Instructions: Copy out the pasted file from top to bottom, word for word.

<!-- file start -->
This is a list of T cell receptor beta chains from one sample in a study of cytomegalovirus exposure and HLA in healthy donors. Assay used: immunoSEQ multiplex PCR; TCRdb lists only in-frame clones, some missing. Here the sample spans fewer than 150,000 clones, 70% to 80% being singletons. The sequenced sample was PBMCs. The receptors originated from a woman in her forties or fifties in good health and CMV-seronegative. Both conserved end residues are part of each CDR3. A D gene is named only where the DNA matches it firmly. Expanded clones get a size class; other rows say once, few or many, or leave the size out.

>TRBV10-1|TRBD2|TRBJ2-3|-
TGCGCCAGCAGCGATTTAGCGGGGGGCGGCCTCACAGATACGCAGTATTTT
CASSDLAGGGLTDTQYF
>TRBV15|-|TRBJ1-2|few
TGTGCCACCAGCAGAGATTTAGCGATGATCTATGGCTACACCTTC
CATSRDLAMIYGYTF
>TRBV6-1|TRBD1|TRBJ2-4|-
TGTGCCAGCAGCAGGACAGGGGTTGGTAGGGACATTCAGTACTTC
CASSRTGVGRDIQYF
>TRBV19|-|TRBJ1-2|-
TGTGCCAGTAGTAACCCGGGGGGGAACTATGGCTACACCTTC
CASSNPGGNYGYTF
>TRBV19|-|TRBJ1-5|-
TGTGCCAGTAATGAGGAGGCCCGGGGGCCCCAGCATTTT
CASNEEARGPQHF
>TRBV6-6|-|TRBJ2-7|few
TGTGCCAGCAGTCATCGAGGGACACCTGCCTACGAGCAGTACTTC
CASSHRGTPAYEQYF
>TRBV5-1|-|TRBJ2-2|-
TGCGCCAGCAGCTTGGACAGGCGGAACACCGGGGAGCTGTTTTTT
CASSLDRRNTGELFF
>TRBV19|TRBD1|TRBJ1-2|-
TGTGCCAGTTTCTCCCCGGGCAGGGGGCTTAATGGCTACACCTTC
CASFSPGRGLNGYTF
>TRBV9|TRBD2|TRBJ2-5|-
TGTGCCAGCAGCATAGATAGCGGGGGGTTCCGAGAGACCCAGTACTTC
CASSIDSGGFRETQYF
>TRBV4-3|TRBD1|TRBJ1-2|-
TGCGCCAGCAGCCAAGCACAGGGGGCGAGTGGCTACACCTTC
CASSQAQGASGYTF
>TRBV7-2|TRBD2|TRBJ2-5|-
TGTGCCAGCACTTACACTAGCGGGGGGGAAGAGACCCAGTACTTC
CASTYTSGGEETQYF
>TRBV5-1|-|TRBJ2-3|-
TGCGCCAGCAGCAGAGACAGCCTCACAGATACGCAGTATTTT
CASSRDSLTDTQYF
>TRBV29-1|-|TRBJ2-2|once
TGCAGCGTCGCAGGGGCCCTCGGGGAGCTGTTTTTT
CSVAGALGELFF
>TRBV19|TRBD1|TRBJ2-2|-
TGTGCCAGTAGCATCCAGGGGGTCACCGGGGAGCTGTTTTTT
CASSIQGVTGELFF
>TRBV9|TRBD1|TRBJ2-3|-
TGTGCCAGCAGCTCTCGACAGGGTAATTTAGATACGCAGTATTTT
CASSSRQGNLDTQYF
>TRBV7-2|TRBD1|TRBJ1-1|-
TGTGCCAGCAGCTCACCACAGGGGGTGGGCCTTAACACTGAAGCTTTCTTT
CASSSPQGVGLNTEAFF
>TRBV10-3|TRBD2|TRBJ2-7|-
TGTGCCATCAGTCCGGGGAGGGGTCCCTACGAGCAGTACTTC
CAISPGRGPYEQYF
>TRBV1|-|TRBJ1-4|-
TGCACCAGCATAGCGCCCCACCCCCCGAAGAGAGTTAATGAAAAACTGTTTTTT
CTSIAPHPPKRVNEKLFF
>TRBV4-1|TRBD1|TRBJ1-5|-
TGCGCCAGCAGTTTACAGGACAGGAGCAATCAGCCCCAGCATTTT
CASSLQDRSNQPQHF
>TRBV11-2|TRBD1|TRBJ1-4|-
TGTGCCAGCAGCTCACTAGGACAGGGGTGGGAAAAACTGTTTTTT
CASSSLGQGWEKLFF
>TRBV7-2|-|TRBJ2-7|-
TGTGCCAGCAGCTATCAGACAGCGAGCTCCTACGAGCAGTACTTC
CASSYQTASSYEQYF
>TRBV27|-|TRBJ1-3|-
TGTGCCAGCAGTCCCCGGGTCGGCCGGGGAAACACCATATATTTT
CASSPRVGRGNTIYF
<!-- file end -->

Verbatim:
This is a list of T cell receptor beta chains from one sample in a study of cytomegalovirus exposure and HLA in healthy donors. Assay used: immunoSEQ multiplex PCR; TCRdb lists only in-frame clones, some missing. Here the sample spans fewer than 150,000 clones, 70% to 80% being singletons. The sequenced sample was PBMCs. The receptors originated from a woman in her forties or fifties in good health and CMV-seronegative. Both conserved end residues are part of each CDR3. A D gene is named only where the DNA matches it firmly. Expanded clones get a size class; other rows say once, few or many, or leave the size out.

>TRBV10-1|TRBD2|TRBJ2-3|-
TGCGCCAGCAGCGATTTAGCGGGGGGCGGCCTCACAGATACGCAGTATTTT
CASSDLAGGGLTDTQYF
>TRBV15|-|TRBJ1-2|few
TGTGCCACCAGCAGAGATTTAGCGATGATCTATGGCTACACCTTC
CATSRDLAMIYGYTF
>TRBV6-1|TRBD1|TRBJ2-4|-
TGTGCCAGCAGCAGGACAGGGGTTGGTAGGGACATTCAGTACTTC
CASSRTGVGRDIQYF
>TRBV19|-|TRBJ1-2|-
TGTGCCAGTAGTAACCCGGGGGGGAACTATGGCTACACCTTC
CASSNPGGNYGYTF
>TRBV19|-|TRBJ1-5|-
TGTGCCAGTAATGAGGAGGCCCGGGGGCCCCAGCATTTT
CASNEEARGPQHF
>TRBV6-6|-|TRBJ2-7|few
TGTGCCAGCAGTCATCGAGGGACACCTGCCTACGAGCAGTACTTC
CASSHRGTPAYEQYF
>TRBV5-1|-|TRBJ2-2|-
TGCGCCAGCAGCTTGGACAGGCGGAACACCGGGGAGCTGTTTTTT
CASSLDRRNTGELFF
>TRBV19|TRBD1|TRBJ1-2|-
TGTGCCAGTTTCTCCCCGGGCAGGGGGCTTAATGGCTACACCTTC
CASFSPGRGLNGYTF
>TRBV9|TRBD2|TRBJ2-5|-
TGTGCCAGCAGCATAGATAGCGGGGGGTTCCGAGAGACCCAGTACTTC
CASSIDSGGFRETQYF
>TRBV4-3|TRBD1|TRBJ1-2|-
TGCGCCAGCAGCCAAGCACAGGGGGCGAGTGGCTACACCTTC
CASSQAQGASGYTF
>TRBV7-2|TRBD2|TRBJ2-5|-
TGTGCCAGCACTTACACTAGCGGGGGGGAAGAGACCCAGTACTTC
CASTYTSGGEETQYF
>TRBV5-1|-|TRBJ2-3|-
TGCGCCAGCAGCAGAGACAGCCTCACAGATACGCAGTATTTT
CASSRDSLTDTQYF
>TRBV29-1|-|TRBJ2-2|once
TGCAGCGTCGCAGGGGCCCTCGGGGAGCTGTTTTTT
CSVAGALGELFF
>TRBV19|TRBD1|TRBJ2-2|-
TGTGCCAGTAGCATCCAGGGGGTCACCGGGGAGCTGTTTTTT
CASSIQGVTGELFF
>TRBV9|TRBD1|TRBJ2-3|-
TGTGCCAGCAGCTCTCGACAGGGTAATTTAGATACGCAGTATTTT
CASSSRQGNLDTQYF
>TRBV7-2|TRBD1|TRBJ1-1|-
TGTGCCAGCAGCTCACCACAGGGGGTGGGCCTTAACACTGAAGCTTTCTTT
CASSSPQGVGLNTEAFF
>TRBV10-3|TRBD2|TRBJ2-7|-
TGTGCCATCAGTCCGGGGAGGGGTCCCTACGAGCAGTACTTC
CAISPGRGPYEQYF
>TRBV1|-|TRBJ1-4|-
TGCACCAGCATAGCGCCCCACCCCCCGAAGAGAGTTAATGAAAAACTGTTTTTT
CTSIAPHPPKRVNEKLFF
>TRBV4-1|TRBD1|TRBJ1-5|-
TGCGCCAGCAGTTTACAGGACAGGAGCAATCAGCCCCAGCATTTT
CASSLQDRSNQPQHF
>TRBV11-2|TRBD1|TRBJ1-4|-
TGTGCCAGCAGCTCACTAGGACAGGGGTGGGAAAAACTGTTTTTT
CASSSLGQGWEKLFF
>TRBV7-2|-|TRBJ2-7|-
TGTGCCAGCAGCTATCAGACAGCGAGCTCCTACGAGCAGTACTTC
CASSYQTASSYEQYF
>TRBV27|-|TRBJ1-3|-
TGTGCCAGCAGTCCCCGGGTCGGCCGGGGAAACACCATATATTTT
CASSPRVGRGNTIYF